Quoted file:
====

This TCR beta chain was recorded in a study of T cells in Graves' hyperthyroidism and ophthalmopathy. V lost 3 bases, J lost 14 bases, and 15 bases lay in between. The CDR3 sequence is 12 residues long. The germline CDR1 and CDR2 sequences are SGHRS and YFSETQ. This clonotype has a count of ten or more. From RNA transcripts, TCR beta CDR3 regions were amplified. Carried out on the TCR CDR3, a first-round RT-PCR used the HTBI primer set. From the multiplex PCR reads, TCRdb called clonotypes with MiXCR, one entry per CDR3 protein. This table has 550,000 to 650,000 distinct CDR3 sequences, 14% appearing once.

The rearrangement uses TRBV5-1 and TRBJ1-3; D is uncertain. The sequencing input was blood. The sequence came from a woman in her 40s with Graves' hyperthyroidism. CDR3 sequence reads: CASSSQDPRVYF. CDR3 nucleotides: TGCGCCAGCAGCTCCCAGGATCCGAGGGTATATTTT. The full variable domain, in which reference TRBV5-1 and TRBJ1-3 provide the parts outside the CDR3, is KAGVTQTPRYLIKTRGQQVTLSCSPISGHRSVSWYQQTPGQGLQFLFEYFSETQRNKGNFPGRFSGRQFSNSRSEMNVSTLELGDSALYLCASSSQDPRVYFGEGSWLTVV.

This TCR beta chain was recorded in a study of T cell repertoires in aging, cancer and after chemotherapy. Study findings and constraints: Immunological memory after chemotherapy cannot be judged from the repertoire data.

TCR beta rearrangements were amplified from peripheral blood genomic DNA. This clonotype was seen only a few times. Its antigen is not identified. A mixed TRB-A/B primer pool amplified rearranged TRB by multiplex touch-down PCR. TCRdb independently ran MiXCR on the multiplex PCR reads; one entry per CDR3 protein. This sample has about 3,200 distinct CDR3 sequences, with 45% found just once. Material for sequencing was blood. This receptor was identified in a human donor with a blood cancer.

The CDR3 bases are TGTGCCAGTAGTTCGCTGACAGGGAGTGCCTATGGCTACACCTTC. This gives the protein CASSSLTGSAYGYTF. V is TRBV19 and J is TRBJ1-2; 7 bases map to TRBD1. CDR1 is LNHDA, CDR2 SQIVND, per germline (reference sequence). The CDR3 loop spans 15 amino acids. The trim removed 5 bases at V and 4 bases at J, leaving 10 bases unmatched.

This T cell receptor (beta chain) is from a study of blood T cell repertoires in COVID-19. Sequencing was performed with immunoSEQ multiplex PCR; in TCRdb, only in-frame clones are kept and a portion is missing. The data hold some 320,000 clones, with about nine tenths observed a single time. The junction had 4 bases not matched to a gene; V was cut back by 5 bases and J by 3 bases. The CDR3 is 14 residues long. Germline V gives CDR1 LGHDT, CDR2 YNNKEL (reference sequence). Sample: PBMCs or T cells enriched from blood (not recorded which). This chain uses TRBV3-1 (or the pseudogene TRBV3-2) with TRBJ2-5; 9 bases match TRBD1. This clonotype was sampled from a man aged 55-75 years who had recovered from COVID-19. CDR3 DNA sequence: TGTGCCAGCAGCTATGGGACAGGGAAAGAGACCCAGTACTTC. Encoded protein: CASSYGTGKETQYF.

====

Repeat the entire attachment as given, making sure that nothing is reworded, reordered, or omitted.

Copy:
This TCR beta chain was recorded in a study of T cells in Graves' hyperthyroidism and ophthalmopathy. V lost 3 bases, J lost 14 bases, and 15 bases lay in between. The CDR3 sequence is 12 residues long. The germline CDR1 and CDR2 sequences are SGHRS and YFSETQ. This clonotype has a count of ten or more. From RNA transcripts, TCR beta CDR3 regions were amplified. Carried out on the TCR CDR3, a first-round RT-PCR used the HTBI primer set. From the multiplex PCR reads, TCRdb called clonotypes with MiXCR, one entry per CDR3 protein. This table has 550,000 to 650,000 distinct CDR3 sequences, 14% appearing once.

The rearrangement uses TRBV5-1 and TRBJ1-3; D is uncertain. The sequencing input was blood. The sequence came from a woman in her 40s with Graves' hyperthyroidism. CDR3 sequence reads: CASSSQDPRVYF. CDR3 nucleotides: TGCGCCAGCAGCTCCCAGGATCCGAGGGTATATTTT. The full variable domain, in which reference TRBV5-1 and TRBJ1-3 provide the parts outside the CDR3, is KAGVTQTPRYLIKTRGQQVTLSCSPISGHRSVSWYQQTPGQGLQFLFEYFSETQRNKGNFPGRFSGRQFSNSRSEMNVSTLELGDSALYLCASSSQDPRVYFGEGSWLTVV.

This TCR beta chain was recorded in a study of T cell repertoires in aging, cancer and after chemotherapy. Study findings and constraints: Immunological memory after chemotherapy cannot be judged from the repertoire data.

TCR beta rearrangements were amplified from peripheral blood genomic DNA. This clonotype was seen only a few times. Its antigen is not identified. A mixed TRB-A/B primer pool amplified rearranged TRB by multiplex touch-down PCR. TCRdb independently ran MiXCR on the multiplex PCR reads; one entry per CDR3 protein. This sample has about 3,200 distinct CDR3 sequences, with 45% found just once. Material for sequencing was blood. This receptor was identified in a human donor with a blood cancer.

The CDR3 bases are TGTGCCAGTAGTTCGCTGACAGGGAGTGCCTATGGCTACACCTTC. This gives the protein CASSSLTGSAYGYTF. V is TRBV19 and J is TRBJ1-2; 7 bases map to TRBD1. CDR1 is LNHDA, CDR2 SQIVND, per germline (reference sequence). The CDR3 loop spans 15 amino acids. The trim removed 5 bases at V and 4 bases at J, leaving 10 bases unmatched.

This T cell receptor (beta chain) is from a study of blood T cell repertoires in COVID-19. Sequencing was performed with immunoSEQ multiplex PCR; in TCRdb, only in-frame clones are kept and a portion is missing. The data hold some 320,000 clones, with about nine tenths observed a single time. The junction had 4 bases not matched to a gene; V was cut back by 5 bases and J by 3 bases. The CDR3 is 14 residues long. Germline V gives CDR1 LGHDT, CDR2 YNNKEL (reference sequence). Sample: PBMCs or T cells enriched from blood (not recorded which). This chain uses TRBV3-1 (or the pseudogene TRBV3-2) with TRBJ2-5; 9 bases match TRBD1. This clonotype was sampled from a man aged 55-75 years who had recovered from COVID-19. CDR3 DNA sequence: TGTGCCAGCAGCTATGGGACAGGGAAAGAGACCCAGTACTTC. Encoded protein: CASSYGTGKETQYF.